587 posts tagged with Rock.
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my dear mother left me, when I was quite young....

Al 'Blind Owl' Wilson was one of the more interesting characters on the 60's music scene. A contemporary (and fellow traveler) of John Fahey, and student of blues history and with Bob Hite, the founder of seminal 60's blues-rockers Canned Heat (youtube video of Wilson and the Heat featuring the Owl on vocals) . A painfully introverted man who suffered from depression and addiction throughout his life, Wilson had a light touch and lack of histrionics uncommon among his blues-revival contemporaries. He died by his own hand at 27. Blind-owl.net is a loving and comprehensive tribute, featuring many rare interviews and photos.
posted by jonmc on Mar 22, 2006 - 11 comments

Internet Success Story: Clap Your Hands Say Yeah

Clap Your Hands Say Yeah are a band that, less than a year ago, were making music without the help of a record label, pressing CDs themselves and selling them at concerts and on the Internet. Then the following happened: June 9: Dan Bierne writes about the band on his MP3 blog, June 14: Pitchfork Media posts a review of the song "In This Home On Ice", June 15: Blogger Gothamist posts an interview with the band, June 20: Blogger Stereogum announces the band's show at the Knitting Factory, June 21: Gothamist reports that David Bowie was in the audience at the Knitting Factory show, and June 22: Pitchfork posts one of a slew of reviews of Clap's first album. Now, they've been named to dozens of critics 'best of' lists, they're playing Conan and Letterman, and are about to embark on a new tour. Why choose today to post an article about a band blowing up written in November you ask? Because their tour kicks off tonight at the 9:30 club in DC, and you can listen to it live.
posted by ND¢ on Mar 8, 2006 - 140 comments

Focus!

Focus! some high nrg rock video from the 70's via YouTube via WFMUs beware of the blog.
posted by celerystick on Mar 4, 2006 - 25 comments

But don't hate her when she gets up to leave

Neutral Milk Hotel demos, videos, and bootlegs. Brainchild of enigmatic, now-reclusive singer/songwriter Jeff Mangum (not Magnum!), the "fuzz-folk" project known as Neutral Milk Hotel began and ended in the 90s and only released two LPs, but is still held as a touchstone by many indie rock critics. More live recordings can be found at the site for Elephant 6, the collective which included NMH and other bands like Beulah, Circulatory System, Elf Power, and Apples in Stereo. The complete discography and more MP3s. Some lyrics. (Previously)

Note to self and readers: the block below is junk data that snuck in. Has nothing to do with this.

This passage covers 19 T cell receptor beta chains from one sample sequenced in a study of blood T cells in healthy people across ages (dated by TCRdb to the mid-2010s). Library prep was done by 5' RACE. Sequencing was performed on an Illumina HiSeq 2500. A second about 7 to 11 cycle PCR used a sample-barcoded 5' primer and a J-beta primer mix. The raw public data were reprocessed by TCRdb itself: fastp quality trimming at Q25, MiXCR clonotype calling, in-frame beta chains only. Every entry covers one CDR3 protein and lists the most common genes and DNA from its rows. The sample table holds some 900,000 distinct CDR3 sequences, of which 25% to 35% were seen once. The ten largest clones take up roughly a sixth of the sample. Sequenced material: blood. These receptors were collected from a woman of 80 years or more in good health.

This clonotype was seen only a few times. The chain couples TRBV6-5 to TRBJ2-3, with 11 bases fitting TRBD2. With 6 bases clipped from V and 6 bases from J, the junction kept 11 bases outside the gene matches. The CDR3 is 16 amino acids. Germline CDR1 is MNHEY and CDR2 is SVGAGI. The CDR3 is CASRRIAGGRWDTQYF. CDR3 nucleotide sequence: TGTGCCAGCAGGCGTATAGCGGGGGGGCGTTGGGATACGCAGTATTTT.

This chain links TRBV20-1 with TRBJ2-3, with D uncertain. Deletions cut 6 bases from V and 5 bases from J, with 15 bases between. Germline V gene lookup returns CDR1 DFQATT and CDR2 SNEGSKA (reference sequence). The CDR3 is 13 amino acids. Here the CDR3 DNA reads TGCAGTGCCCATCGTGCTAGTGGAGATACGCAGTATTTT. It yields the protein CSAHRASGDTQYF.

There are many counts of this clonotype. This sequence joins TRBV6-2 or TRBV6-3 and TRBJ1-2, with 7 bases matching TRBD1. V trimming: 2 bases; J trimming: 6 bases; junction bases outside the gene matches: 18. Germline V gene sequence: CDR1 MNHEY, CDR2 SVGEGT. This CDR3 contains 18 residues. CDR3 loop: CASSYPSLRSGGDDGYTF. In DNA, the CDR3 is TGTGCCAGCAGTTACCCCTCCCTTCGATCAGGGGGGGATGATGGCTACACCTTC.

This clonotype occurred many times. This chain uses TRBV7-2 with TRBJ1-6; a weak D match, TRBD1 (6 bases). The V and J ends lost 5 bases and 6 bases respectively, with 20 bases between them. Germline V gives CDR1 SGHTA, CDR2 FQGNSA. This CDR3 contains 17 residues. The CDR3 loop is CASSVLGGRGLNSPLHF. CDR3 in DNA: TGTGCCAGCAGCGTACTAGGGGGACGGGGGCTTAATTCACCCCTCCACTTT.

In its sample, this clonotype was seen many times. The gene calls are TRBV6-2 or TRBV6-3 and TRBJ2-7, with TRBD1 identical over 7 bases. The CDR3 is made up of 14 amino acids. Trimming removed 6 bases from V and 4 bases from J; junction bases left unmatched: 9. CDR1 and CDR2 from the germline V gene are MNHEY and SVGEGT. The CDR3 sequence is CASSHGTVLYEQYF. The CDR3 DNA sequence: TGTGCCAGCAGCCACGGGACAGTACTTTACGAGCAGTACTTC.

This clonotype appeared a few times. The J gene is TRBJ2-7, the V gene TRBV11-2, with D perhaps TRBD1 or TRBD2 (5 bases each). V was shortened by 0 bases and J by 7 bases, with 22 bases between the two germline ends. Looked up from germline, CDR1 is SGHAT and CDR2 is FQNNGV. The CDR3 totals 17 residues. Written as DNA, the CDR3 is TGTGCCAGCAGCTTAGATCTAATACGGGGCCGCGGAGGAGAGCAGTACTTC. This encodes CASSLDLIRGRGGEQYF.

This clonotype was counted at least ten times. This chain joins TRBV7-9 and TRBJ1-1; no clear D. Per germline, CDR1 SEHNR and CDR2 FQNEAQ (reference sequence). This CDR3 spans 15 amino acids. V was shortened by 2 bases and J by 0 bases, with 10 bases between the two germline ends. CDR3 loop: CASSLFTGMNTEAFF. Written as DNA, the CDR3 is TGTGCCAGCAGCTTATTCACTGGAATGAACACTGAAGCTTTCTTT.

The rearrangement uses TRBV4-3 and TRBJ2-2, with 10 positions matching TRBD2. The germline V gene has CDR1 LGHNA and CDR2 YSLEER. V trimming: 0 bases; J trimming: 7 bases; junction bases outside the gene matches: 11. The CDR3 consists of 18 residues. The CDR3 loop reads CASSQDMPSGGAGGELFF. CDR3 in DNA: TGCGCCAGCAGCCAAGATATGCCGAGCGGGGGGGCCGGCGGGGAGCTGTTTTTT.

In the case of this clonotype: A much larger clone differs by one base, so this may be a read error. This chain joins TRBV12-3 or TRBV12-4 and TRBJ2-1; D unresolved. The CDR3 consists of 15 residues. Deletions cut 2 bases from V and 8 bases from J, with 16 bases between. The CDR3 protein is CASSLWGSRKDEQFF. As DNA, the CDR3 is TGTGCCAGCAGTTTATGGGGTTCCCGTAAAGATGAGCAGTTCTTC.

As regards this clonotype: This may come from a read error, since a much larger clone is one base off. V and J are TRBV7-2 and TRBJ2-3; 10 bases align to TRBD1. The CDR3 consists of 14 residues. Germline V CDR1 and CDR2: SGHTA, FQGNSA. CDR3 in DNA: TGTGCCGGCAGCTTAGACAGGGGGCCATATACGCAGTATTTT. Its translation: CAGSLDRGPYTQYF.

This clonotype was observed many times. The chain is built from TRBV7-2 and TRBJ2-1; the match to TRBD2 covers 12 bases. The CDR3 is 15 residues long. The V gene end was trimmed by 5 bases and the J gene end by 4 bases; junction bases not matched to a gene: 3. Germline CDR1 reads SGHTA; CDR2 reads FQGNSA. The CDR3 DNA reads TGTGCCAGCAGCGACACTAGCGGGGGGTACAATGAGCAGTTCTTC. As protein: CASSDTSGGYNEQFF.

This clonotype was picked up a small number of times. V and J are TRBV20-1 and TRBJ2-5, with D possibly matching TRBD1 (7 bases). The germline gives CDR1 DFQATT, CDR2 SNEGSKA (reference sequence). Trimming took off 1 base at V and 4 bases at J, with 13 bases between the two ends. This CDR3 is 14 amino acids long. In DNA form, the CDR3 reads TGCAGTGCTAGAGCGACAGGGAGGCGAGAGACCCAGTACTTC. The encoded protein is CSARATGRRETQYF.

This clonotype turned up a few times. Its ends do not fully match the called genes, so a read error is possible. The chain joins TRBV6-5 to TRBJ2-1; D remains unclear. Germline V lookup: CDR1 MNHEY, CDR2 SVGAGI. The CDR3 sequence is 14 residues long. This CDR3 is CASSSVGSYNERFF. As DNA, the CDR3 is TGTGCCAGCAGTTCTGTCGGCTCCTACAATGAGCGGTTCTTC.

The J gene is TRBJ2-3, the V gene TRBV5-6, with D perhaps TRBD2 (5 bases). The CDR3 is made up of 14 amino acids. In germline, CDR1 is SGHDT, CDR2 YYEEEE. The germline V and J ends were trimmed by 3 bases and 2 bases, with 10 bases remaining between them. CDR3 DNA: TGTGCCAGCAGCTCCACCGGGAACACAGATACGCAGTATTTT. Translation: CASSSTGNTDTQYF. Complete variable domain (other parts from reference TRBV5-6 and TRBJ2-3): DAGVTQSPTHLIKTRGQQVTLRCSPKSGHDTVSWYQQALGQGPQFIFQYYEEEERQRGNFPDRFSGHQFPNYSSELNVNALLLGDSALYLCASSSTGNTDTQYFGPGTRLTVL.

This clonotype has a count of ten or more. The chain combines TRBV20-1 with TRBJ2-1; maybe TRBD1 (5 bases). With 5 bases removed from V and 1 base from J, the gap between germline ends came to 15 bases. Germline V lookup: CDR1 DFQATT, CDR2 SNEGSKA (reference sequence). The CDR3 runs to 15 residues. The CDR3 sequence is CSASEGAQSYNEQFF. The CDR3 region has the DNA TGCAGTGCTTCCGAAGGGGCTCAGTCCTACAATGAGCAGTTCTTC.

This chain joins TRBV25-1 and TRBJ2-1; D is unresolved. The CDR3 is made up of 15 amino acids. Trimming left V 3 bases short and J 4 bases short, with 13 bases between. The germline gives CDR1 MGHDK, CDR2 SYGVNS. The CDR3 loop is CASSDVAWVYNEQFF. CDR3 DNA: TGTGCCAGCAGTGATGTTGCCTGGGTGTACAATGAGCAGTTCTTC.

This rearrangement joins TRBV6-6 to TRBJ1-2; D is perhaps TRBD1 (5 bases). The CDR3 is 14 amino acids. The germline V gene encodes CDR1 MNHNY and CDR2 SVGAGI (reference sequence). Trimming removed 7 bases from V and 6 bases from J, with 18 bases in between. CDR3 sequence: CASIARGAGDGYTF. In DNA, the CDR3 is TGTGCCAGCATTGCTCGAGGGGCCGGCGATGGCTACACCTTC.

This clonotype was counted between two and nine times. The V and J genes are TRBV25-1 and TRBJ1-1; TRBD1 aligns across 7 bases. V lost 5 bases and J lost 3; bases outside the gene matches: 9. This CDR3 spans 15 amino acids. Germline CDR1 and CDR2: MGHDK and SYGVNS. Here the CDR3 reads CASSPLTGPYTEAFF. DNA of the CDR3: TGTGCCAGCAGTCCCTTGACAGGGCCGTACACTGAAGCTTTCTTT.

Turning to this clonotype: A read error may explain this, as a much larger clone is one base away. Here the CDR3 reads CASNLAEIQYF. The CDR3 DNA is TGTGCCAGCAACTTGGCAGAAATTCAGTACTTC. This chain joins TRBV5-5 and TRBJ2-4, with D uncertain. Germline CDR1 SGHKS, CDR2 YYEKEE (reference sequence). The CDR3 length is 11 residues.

posted by ludwig_van on Feb 22, 2006 - 62 comments

Vault Radio

Vault Radio. Remember Wolfgang's Vault? They've now started releasing the massive amounts of music that they discovered via FM-quality 128k stream. The current rotation isn't huge (not much worse than commercial radio), but there's a lot of great stuff on there that you've never heard before, presumably.
posted by bigmike on Feb 10, 2006 - 9 comments

That'll be the day....

The Day the Music Died. Everyone knows 47 years ago Buddy Holly, Richie Valens, and The Big Bopper were all killed in a plane crash after thier last concert in Clear Lake, Iowa. But it seems as if not everybody agrees about the date of rock-and-roll's demise.
posted by ozomatli on Feb 3, 2006 - 19 comments

It was raining the day mama picked me up from prison

So You Think You Hate Country Music? Then listen to this. The roots of American country music may surprise you. In this series of NPR programs, trace the gradual development of real country music through the first half of the 20th century. Learn how a woman's instrument of the late 1800s, the parlor guitar, became the the central symbol of country and rock; see how African-American musical forms like gospel and blues meshed with the development of country and early rock and influenced the traditional forms in turn; listen to German-Mexican hybrids of accordian style; find out why women had so many honky-tonk torch songs to sing in the late 40s. The series contains hours of content (narrative, interviews, music tracks), and a multitude of excellent links for deeper digging.
posted by Miko on Feb 2, 2006 - 111 comments

Be Mice Elf Again.

Sly Stone--not dead, might perform again. [from WaPo] A great musician and a complicated life.
posted by bardic on Jan 27, 2006 - 37 comments

Live Music From NPR.

NPR’s Live Concert Series site offers recordings of recent live performances by James Brown, Sinead O’Connor, Iron & Wine and Calexico, Son Volt, My Morning Jacket, The White Stripes, M. Ward, Sigur Ros, Bloc Party, The Decemberists, and live tomorrow at 7:30 p.m. ET, Colin Meloy.
posted by ND¢ on Jan 27, 2006 - 46 comments

Secret James Bond Rock cost Millions

A fake stone packed with sophisticated British spy devices sparks a UK / Russian controversy. More articles via Google News
posted by jfrancis on Jan 26, 2006 - 57 comments

Can a xlqp make a btzl?

Can God make a rock so heavy that he could not lift it?
posted by brownpau on Jan 13, 2006 - 161 comments

Wolfgang's Vault